Now that the dust from Brexit uncertainty and the election is settling, and a new decade with a new government gets underway, in this week’s blog Brickowner takes a look at some longer-term forecasts that might give us some insight into property and property investment over the next five years.
UK Investment and Economics
Looking ahead, the consensus among investing experts remains that the UK is unloved, cheap, and poised to rebound.
The Conservatives overwhelming election victory is a game-changer for investors in domestic assets given it brings certainty on Brexit policy. Talk of a ‘wall of money’ waiting to invest in British business is not just wishful thinking.
UK domestic stocks have already surged in value following the general election result, but institutional cash and international investment could arrive in the months ahead.
A recent poll carried out by This Is Money over half the city insiders surveyed believe, that the FTSE 100 could end 2020 over 8000, while none see the market ending below today’s price of 7632. This sentiment is also reflected in a separate poll of nearly 800 Interactive Investor customers. This found 47 per cent think the index will end 2020 at around its record value at 7,500-8,000, 19 per cent predict it will top 8,000, and 3 per cent forecast it will drop to 6,500 or below.
This positivity spreads more extensively than the FTSE 100, with the Treasury predicting positive growth in the UK’s GDP over the next five years.
Talk of an interest rate cut from 0.75% to counterbalance Brexit negativity could also boost investment and mortgage lending. With most forecasts not anticipating an increase to pre-2007 levels in the next five years.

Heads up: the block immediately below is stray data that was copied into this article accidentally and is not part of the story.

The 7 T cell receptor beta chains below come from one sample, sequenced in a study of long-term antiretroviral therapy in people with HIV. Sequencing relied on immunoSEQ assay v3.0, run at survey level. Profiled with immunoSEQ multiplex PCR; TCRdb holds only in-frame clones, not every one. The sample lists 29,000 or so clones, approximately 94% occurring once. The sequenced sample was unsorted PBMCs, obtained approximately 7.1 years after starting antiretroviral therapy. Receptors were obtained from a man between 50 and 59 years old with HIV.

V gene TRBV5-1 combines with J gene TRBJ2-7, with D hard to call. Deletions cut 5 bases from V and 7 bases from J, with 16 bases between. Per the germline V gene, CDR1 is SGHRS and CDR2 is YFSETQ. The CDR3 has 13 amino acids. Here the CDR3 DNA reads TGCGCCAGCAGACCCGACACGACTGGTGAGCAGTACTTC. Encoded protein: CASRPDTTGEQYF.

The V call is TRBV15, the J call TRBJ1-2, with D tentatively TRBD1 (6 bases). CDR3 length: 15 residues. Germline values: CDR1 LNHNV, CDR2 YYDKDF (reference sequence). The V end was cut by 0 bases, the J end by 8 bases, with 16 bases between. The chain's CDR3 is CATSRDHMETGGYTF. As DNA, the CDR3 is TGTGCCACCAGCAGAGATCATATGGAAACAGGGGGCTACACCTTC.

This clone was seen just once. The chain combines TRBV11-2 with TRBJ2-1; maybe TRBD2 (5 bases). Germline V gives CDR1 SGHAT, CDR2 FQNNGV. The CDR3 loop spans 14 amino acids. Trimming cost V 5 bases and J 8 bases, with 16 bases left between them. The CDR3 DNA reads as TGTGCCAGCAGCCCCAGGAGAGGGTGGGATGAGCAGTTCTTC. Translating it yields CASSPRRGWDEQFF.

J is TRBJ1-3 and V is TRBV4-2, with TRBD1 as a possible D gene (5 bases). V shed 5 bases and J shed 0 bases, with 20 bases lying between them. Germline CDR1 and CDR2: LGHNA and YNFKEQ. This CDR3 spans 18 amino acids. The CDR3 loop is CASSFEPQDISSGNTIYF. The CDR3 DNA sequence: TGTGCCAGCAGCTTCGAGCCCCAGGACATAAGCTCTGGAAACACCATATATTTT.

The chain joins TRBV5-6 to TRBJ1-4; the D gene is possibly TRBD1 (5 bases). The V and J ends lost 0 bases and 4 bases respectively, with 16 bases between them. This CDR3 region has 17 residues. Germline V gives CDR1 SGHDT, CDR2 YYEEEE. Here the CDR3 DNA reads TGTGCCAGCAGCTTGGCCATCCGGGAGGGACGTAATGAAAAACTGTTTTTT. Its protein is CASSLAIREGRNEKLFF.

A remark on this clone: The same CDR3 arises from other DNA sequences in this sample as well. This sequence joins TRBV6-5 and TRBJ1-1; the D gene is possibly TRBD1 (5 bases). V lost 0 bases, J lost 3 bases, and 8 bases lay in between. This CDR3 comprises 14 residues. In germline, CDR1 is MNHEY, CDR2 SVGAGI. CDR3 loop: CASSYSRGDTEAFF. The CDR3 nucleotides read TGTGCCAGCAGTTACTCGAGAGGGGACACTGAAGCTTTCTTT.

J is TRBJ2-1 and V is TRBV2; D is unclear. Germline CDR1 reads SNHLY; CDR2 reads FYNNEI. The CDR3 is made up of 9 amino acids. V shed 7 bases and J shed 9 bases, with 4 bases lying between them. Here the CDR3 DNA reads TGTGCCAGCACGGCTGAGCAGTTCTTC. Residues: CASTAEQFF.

Property: Demand, Building and Prices
A backlog of latent demand in residential property has created a shortfall of up to 2.3 million homes over the last 20 years and will continue to keep demand for residential property high. The Barker review of housing supply of 2004 identified a requirement for 250,000 completions a year. That number hasn’t been reached consistently since the mid-1980s and is now 300,000. The collapse of local authority construction since the 1970s is now seeing a very modest revival, meaning that the number of households on local authority waiting lists still number more than 1 million; housing associations only add some 30,000 properties a year.
As a result of the lack of supply, homeownership in the UK has fallen from 73% in 2007 to 63% now, with the most startling fall in those below the age of 44 in London. The reason is simple: The average UK house price rose 219% in real terms between 1985 and 2015, compared with just 10% in Germany, 28% in Italy and 120% in France.
The Tory Party remains wedded to its promise of ensuring 300,000 new houses are added to the property market each year by the time we reach the mid-2020s, which means that by the end of the current parliament (2025), over a million new homes could be built.
Only time will tell if the Government can reach this target. Evidence from the past two decades does not paint a particularly pretty picture; housebuilding has typically fallen well short of the levels proposed.
With demand high, prices are likely to stay high in the future. In Q3 2019 Experience Invest surveyed more than 1,000 UK property investors, finding that just over half (51%) of the respondents were confident there will be an increase in property prices and sales once Brexit is complete. The majority (55%) also admitted they had paused on their investment plans over the course of 2019 as they awaited the outcome of Brexit.
Most longer predictions around house pricing are optimistic. Knight Frank predicts mainstream UK prices will grow by 15% by 2024, while prime central London prices will rise by 18%.
CBRE forecasts the below regional house price growth of :
While before the election Savills anticipated:
A recent report compiled by the Centre for Economics and Business Research (Cebr) for the National Association of Estate Agents (NAEA) and the Association of Residential Letting Agents (Arla) predicts that house prices are set to leap by another 50% over the coming decade, reaching £419,000 on average across the UK by 2025.
When considering the above, there are reasons to feel positive about property investment and the broader UK economy heading into the 2020s. Let’s hope the forecasts are correct!